July 15, 2010

Are academics hindering blended learning uptake?

I recently attended the Fifth International Blended Learning Conference, which was organised by the University of Hertfordshire, UK. 

Some speakers mentioned that a major challenge in implementing blended learning strategies in their institutions were academics who were reluctant to use blended learning for a number of reasons. Some thought that they were not technology savvy (maybe related to a reluctance to learn new technologies or fear of technology), or don’t want to share the resources which they have developed (in other words, they were worried about the intellectual property issues) or they saw BL as an extra burden.

Many lecturers still preferred the old face-to-face style of classroom interactions.

And many just fulfilled the minimum requirements - to tick boxes – eg., uploading their notes to their online portals with no form of avenue for interactions. 

This indicates several underlying issues:

- That the academics were not convinced of the value of the blended learning strategies or

- May indicate a lack of motivation or

- It may simply be an indication of a lack of awareness (how the exisiting systems could be used for blended learning).

Several speakers also emphasised the importance of support of the top managers towards any BL initiative.  “To walk the talk”.  One presenter talked about institutionalised problems – about a top down only culture. 

Problems also arose where the top management showed a lack of support – for example, low attendance in workshops which had an adverse knock down effect down the ranks.

Would love to hear what you think?


- 4 comments by 1 or more people Not publicly viewable

  1. Ana Canhoto

    It reminds me of the early days of WebCT (like Blackboard). Back in 2003, I wrote a white paper about the experiences of using WebCT in an accounting module at LSE, and the arguments were much the same: it is an extra demand on my already very busy schedule, and I do not see much benefit in terms of actually delivering the content – kind of ‘much ado about nothing’.

    However, a paper presented at Am2010 on the use of e-Polling brought another dimension: some participants / students felt that it actually took time away from the lectures, that allowing interactivity meant that the lecturer struggled to cover all the material in the depth needed. I suppose that it reveals the tension between delivering content and, actually, facilitating learning. And it also links to performance measures: not many lecturers are judged by how interactive their sessions are, but might be penalised for not covering the syllabus.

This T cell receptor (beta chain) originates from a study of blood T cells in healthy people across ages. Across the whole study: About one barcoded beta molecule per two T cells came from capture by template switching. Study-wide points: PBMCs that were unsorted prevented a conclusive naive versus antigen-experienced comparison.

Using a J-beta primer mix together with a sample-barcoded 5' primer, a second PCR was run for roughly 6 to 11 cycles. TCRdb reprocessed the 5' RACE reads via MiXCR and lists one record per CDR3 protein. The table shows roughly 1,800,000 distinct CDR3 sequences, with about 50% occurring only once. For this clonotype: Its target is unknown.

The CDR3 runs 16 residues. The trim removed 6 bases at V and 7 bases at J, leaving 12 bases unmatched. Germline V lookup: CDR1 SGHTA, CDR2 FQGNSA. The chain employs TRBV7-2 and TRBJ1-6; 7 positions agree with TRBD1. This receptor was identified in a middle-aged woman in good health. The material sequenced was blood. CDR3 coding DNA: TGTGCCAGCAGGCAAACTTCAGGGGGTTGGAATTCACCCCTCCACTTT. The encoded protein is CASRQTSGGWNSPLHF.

The knock down effect on attendance is a very poignant point that I had not thought about.

    15 Jul 2010, 16:53

  2. Hi Ana, Thanks for your comments. I guess the management has to take these issues into consideration before implementing any blended learning strategies. I may be wrong but talking to senior academics have given me the impression that teaching or even students’ opinions don’t count for much. What matters in the end is whether you are able to publish in top ranking journals and/ or bring in funding.

    15 Jul 2010, 23:36

  3. Jane

    HI Dillup,

    Not only does the institution have a huge role to play in terms of funding but showing the teachers what can be gained is also fundemental, in opposition to the time they need to invest. Focus needs to be given to what can be gained in the learning process. Isn’t that the ultimate aim of all or almost all teachers?
    Good post btw. ;-)
    Jane

    16 Jul 2010, 13:36

  4. Thanks Jane. Hope you can make it for the meeting next week. Maybe we can discuss this issue in detail. Cheers

    16 Jul 2010, 17:00


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Dilip Mutum

This blog records some of the thoughts and experiences of Dilip Mutum at the University of Warwick. He has been blogging since 2003 and this is but one of his many blogs.

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